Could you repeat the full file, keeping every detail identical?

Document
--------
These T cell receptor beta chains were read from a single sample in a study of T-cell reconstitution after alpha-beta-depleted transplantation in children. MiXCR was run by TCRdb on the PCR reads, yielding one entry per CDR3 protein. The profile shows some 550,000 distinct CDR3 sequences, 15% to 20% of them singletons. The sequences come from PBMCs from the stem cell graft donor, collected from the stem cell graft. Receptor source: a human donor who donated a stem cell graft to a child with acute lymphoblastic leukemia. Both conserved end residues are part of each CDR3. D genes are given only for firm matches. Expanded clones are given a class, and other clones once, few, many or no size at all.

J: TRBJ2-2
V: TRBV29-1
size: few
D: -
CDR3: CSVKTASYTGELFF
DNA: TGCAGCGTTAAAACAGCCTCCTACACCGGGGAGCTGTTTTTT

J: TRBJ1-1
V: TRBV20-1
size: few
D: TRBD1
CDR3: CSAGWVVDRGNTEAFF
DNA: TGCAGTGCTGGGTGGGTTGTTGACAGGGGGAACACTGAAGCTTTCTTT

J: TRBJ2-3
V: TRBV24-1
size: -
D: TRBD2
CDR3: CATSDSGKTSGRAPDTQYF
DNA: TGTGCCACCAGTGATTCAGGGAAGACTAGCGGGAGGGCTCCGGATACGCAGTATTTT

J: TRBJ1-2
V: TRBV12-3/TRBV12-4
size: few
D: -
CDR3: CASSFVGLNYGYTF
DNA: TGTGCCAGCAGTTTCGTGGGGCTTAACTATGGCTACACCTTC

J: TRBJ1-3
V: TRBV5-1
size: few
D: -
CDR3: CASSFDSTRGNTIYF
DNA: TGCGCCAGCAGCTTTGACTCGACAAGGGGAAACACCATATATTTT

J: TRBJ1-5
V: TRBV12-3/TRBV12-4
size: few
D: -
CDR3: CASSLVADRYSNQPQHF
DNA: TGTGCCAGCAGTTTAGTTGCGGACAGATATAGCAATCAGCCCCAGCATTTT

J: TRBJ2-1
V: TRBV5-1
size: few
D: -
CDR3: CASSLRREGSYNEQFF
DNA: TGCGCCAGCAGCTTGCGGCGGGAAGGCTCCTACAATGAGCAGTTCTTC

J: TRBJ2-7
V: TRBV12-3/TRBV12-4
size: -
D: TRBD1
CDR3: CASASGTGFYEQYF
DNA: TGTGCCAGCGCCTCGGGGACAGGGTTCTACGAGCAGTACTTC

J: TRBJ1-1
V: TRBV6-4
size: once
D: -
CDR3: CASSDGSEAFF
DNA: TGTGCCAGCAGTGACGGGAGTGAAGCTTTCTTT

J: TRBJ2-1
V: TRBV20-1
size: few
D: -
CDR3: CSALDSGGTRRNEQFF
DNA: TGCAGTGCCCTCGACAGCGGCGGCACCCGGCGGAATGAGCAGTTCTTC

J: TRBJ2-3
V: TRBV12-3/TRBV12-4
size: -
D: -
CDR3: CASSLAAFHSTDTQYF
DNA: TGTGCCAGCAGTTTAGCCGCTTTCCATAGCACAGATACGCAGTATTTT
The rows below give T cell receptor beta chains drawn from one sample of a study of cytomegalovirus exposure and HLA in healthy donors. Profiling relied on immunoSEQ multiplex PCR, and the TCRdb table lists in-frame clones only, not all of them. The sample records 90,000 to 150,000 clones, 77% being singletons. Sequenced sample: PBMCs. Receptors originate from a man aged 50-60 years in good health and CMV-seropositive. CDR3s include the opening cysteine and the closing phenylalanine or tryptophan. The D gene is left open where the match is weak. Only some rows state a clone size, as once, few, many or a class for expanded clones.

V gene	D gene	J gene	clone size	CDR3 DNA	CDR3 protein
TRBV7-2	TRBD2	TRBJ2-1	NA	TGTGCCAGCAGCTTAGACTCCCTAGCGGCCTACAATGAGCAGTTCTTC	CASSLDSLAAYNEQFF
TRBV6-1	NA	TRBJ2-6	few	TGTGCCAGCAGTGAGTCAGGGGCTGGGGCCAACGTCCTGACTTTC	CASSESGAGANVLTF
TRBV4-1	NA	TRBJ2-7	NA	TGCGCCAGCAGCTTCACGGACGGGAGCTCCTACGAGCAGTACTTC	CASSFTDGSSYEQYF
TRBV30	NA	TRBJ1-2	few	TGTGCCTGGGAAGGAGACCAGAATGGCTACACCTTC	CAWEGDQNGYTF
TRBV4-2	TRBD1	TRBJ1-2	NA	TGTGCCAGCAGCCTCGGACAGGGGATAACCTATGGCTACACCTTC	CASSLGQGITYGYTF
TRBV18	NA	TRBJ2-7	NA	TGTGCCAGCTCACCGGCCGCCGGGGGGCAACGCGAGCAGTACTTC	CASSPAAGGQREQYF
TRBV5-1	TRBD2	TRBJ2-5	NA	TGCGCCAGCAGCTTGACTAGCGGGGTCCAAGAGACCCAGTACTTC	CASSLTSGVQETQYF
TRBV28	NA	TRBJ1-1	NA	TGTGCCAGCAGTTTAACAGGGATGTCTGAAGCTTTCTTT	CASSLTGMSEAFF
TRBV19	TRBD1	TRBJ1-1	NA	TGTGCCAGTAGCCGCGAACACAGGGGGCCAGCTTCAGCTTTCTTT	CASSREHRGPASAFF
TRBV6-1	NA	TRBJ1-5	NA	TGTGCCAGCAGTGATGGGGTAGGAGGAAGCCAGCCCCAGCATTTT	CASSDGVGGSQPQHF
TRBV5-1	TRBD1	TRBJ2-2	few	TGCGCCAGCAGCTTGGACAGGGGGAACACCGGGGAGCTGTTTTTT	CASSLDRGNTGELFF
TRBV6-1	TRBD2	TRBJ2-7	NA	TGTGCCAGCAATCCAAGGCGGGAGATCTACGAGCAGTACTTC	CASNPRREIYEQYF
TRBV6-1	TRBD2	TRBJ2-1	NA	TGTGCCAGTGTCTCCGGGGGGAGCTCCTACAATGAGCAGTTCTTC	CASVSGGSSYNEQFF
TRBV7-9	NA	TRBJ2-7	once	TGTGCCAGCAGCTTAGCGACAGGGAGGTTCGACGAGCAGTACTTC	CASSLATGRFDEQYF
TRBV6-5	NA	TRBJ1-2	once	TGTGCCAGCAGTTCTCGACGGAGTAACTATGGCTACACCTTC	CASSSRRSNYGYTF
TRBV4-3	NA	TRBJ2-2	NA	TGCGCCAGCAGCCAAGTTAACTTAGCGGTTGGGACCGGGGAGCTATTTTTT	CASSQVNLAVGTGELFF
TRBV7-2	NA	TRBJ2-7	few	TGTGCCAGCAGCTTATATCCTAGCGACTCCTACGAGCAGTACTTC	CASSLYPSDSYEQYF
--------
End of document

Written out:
These T cell receptor beta chains were read from a single sample in a study of T-cell reconstitution after alpha-beta-depleted transplantation in children. MiXCR was run by TCRdb on the PCR reads, yielding one entry per CDR3 protein. The profile shows some 550,000 distinct CDR3 sequences, 15% to 20% of them singletons. The sequences come from PBMCs from the stem cell graft donor, collected from the stem cell graft. Receptor source: a human donor who donated a stem cell graft to a child with acute lymphoblastic leukemia. Both conserved end residues are part of each CDR3. D genes are given only for firm matches. Expanded clones are given a class, and other clones once, few, many or no size at all.

J: TRBJ2-2
V: TRBV29-1
size: few
D: -
CDR3: CSVKTASYTGELFF
DNA: TGCAGCGTTAAAACAGCCTCCTACACCGGGGAGCTGTTTTTT

J: TRBJ1-1
V: TRBV20-1
size: few
D: TRBD1
CDR3: CSAGWVVDRGNTEAFF
DNA: TGCAGTGCTGGGTGGGTTGTTGACAGGGGGAACACTGAAGCTTTCTTT

J: TRBJ2-3
V: TRBV24-1
size: -
D: TRBD2
CDR3: CATSDSGKTSGRAPDTQYF
DNA: TGTGCCACCAGTGATTCAGGGAAGACTAGCGGGAGGGCTCCGGATACGCAGTATTTT

J: TRBJ1-2
V: TRBV12-3/TRBV12-4
size: few
D: -
CDR3: CASSFVGLNYGYTF
DNA: TGTGCCAGCAGTTTCGTGGGGCTTAACTATGGCTACACCTTC

J: TRBJ1-3
V: TRBV5-1
size: few
D: -
CDR3: CASSFDSTRGNTIYF
DNA: TGCGCCAGCAGCTTTGACTCGACAAGGGGAAACACCATATATTTT

J: TRBJ1-5
V: TRBV12-3/TRBV12-4
size: few
D: -
CDR3: CASSLVADRYSNQPQHF
DNA: TGTGCCAGCAGTTTAGTTGCGGACAGATATAGCAATCAGCCCCAGCATTTT

J: TRBJ2-1
V: TRBV5-1
size: few
D: -
CDR3: CASSLRREGSYNEQFF
DNA: TGCGCCAGCAGCTTGCGGCGGGAAGGCTCCTACAATGAGCAGTTCTTC

J: TRBJ2-7
V: TRBV12-3/TRBV12-4
size: -
D: TRBD1
CDR3: CASASGTGFYEQYF
DNA: TGTGCCAGCGCCTCGGGGACAGGGTTCTACGAGCAGTACTTC

J: TRBJ1-1
V: TRBV6-4
size: once
D: -
CDR3: CASSDGSEAFF
DNA: TGTGCCAGCAGTGACGGGAGTGAAGCTTTCTTT

J: TRBJ2-1
V: TRBV20-1
size: few
D: -
CDR3: CSALDSGGTRRNEQFF
DNA: TGCAGTGCCCTCGACAGCGGCGGCACCCGGCGGAATGAGCAGTTCTTC

J: TRBJ2-3
V: TRBV12-3/TRBV12-4
size: -
D: -
CDR3: CASSLAAFHSTDTQYF
DNA: TGTGCCAGCAGTTTAGCCGCTTTCCATAGCACAGATACGCAGTATTTT
The rows below give T cell receptor beta chains drawn from one sample of a study of cytomegalovirus exposure and HLA in healthy donors. Profiling relied on immunoSEQ multiplex PCR, and the TCRdb table lists in-frame clones only, not all of them. The sample records 90,000 to 150,000 clones, 77% being singletons. Sequenced sample: PBMCs. Receptors originate from a man aged 50-60 years in good health and CMV-seropositive. CDR3s include the opening cysteine and the closing phenylalanine or tryptophan. The D gene is left open where the match is weak. Only some rows state a clone size, as once, few, many or a class for expanded clones.

V gene	D gene	J gene	clone size	CDR3 DNA	CDR3 protein
TRBV7-2	TRBD2	TRBJ2-1	NA	TGTGCCAGCAGCTTAGACTCCCTAGCGGCCTACAATGAGCAGTTCTTC	CASSLDSLAAYNEQFF
TRBV6-1	NA	TRBJ2-6	few	TGTGCCAGCAGTGAGTCAGGGGCTGGGGCCAACGTCCTGACTTTC	CASSESGAGANVLTF
TRBV4-1	NA	TRBJ2-7	NA	TGCGCCAGCAGCTTCACGGACGGGAGCTCCTACGAGCAGTACTTC	CASSFTDGSSYEQYF
TRBV30	NA	TRBJ1-2	few	TGTGCCTGGGAAGGAGACCAGAATGGCTACACCTTC	CAWEGDQNGYTF
TRBV4-2	TRBD1	TRBJ1-2	NA	TGTGCCAGCAGCCTCGGACAGGGGATAACCTATGGCTACACCTTC	CASSLGQGITYGYTF
TRBV18	NA	TRBJ2-7	NA	TGTGCCAGCTCACCGGCCGCCGGGGGGCAACGCGAGCAGTACTTC	CASSPAAGGQREQYF
TRBV5-1	TRBD2	TRBJ2-5	NA	TGCGCCAGCAGCTTGACTAGCGGGGTCCAAGAGACCCAGTACTTC	CASSLTSGVQETQYF
TRBV28	NA	TRBJ1-1	NA	TGTGCCAGCAGTTTAACAGGGATGTCTGAAGCTTTCTTT	CASSLTGMSEAFF
TRBV19	TRBD1	TRBJ1-1	NA	TGTGCCAGTAGCCGCGAACACAGGGGGCCAGCTTCAGCTTTCTTT	CASSREHRGPASAFF
TRBV6-1	NA	TRBJ1-5	NA	TGTGCCAGCAGTGATGGGGTAGGAGGAAGCCAGCCCCAGCATTTT	CASSDGVGGSQPQHF
TRBV5-1	TRBD1	TRBJ2-2	few	TGCGCCAGCAGCTTGGACAGGGGGAACACCGGGGAGCTGTTTTTT	CASSLDRGNTGELFF
TRBV6-1	TRBD2	TRBJ2-7	NA	TGTGCCAGCAATCCAAGGCGGGAGATCTACGAGCAGTACTTC	CASNPRREIYEQYF
TRBV6-1	TRBD2	TRBJ2-1	NA	TGTGCCAGTGTCTCCGGGGGGAGCTCCTACAATGAGCAGTTCTTC	CASVSGGSSYNEQFF
TRBV7-9	NA	TRBJ2-7	once	TGTGCCAGCAGCTTAGCGACAGGGAGGTTCGACGAGCAGTACTTC	CASSLATGRFDEQYF
TRBV6-5	NA	TRBJ1-2	once	TGTGCCAGCAGTTCTCGACGGAGTAACTATGGCTACACCTTC	CASSSRRSNYGYTF
TRBV4-3	NA	TRBJ2-2	NA	TGCGCCAGCAGCCAAGTTAACTTAGCGGTTGGGACCGGGGAGCTATTTTTT	CASSQVNLAVGTGELFF
TRBV7-2	NA	TRBJ2-7	few	TGTGCCAGCAGCTTATATCCTAGCGACTCCTACGAGCAGTACTTC	CASSLYPSDSYEQYF